Coyotes

Coyotes

By Kelly Vaughn / Photo by Bruce D. Taubert

Coyotes have a special place in Southwestern kitsch. They're often depicted on screen-printed souvenir-shop apparel, howling at a Swiss-cheese moon. Neither nightlights nor lampshades are immune to the appeal of a barking 'yote, and calendars and postcards are plastered with them. Coyotes, it seems, are all over the place, and that's appropriate, considering they're all over Arizona.

Although most coyotes prefer to travel and hunt alone or in pairs, you might see larger groups of them, particularly where food is abundant. It's not uncommon to find the wily mammals in urban areas, where refuse and fruit trees provide easy access to a quick snack. They're also known to sneak a drink from swimming pools and pets' water bowls, and they're notorious for seeking out a meal of unattended, unsuspecting dogs and cats. In the wild, coyotes subsist on small desert animals, snakes, lizards and wild fruit.

Among the shelters coyotes seek are storm drains and anything dark and cavernous, like abandoned buildings, dirt trenches or rocky, shaded outcroppings along urban trails.

You'll know a coyote when you see one. Most have gray coats that are painted with rusty highlights. Black patches on their tails distinguish them from an average dog,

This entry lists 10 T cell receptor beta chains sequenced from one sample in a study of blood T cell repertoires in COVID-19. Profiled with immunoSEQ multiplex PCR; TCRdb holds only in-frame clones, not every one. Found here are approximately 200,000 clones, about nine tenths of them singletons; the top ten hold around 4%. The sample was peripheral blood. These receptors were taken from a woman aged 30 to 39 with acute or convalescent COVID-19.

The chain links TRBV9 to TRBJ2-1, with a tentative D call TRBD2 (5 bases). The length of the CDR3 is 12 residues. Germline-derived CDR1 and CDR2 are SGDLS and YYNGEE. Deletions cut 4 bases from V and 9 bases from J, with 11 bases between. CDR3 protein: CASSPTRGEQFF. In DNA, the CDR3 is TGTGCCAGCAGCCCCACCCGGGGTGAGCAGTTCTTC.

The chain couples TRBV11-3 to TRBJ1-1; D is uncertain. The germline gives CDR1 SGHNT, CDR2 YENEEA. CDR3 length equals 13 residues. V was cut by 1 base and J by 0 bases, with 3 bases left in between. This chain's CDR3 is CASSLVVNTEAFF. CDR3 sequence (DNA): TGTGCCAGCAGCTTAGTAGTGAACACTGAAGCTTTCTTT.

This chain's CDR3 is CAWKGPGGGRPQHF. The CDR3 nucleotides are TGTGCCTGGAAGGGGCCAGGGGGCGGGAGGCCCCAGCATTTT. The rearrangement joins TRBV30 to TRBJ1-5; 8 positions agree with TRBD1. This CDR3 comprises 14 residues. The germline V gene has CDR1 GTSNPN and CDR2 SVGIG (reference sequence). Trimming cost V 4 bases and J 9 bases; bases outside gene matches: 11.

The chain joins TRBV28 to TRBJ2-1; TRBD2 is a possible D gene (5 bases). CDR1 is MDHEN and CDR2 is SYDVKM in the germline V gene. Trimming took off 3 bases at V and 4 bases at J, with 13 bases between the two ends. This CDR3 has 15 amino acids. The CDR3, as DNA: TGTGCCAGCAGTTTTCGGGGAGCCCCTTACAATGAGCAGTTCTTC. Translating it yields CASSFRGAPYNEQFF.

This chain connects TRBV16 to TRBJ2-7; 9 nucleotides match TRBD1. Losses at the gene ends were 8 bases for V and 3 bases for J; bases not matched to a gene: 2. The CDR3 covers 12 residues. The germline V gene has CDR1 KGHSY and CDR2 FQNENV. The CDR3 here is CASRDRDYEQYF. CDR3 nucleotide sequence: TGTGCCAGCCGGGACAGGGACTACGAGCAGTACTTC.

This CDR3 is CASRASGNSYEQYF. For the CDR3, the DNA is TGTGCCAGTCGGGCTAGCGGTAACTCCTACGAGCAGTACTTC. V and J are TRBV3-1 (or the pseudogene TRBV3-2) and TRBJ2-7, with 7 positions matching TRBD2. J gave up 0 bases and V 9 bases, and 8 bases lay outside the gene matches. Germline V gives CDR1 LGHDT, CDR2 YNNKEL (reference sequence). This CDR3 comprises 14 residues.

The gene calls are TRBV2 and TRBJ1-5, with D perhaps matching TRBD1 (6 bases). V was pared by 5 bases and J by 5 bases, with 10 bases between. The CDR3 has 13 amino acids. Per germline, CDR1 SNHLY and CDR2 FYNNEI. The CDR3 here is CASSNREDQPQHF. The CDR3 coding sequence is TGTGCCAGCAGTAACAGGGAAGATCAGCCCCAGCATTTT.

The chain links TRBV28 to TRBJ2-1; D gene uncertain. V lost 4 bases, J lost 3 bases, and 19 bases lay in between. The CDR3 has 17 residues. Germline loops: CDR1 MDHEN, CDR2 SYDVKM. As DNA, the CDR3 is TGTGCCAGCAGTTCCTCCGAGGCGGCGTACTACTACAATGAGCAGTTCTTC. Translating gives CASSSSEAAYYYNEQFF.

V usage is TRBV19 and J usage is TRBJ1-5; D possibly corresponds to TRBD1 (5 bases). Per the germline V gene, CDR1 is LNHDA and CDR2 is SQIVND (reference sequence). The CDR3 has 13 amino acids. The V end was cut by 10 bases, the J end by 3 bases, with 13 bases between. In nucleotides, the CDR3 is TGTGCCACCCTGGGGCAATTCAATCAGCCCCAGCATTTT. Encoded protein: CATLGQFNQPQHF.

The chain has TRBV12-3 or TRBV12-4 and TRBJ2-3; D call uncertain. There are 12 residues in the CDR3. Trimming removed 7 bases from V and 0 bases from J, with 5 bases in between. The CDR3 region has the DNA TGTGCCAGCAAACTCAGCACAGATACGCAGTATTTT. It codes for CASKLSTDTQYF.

and they range in weight from 20 to 30 pounds. They're fast, too — coyotes can run upward of 40 mph.

The Arizona Game and Fish Department classifies coyotes as "curious, clever and adaptable," all great attributes if you're not a pet named Fluffy, Fifi or Spot.

If you encounter a coyote near your home, Game and Fish recommends that you take action. Ignoring it could cause the animal to lose its natural fear of humans, making it more ornery and more likely to hunt near homes. Instead of doing nothing, the department suggests that you make loud noises, wave your hands or objects like sticks and brooms, throw small stones or cans, or spray the coyote with a hose.

If a particularly aggressive coyote refuses to take off, maintain eye contact and don't turn away. Some animals might view that as an opportunity to give chase, which is fine if you're feeling like a roadrunner, but if you'd like your coyotes on tchotchkes and not in your backyard, call animal control.

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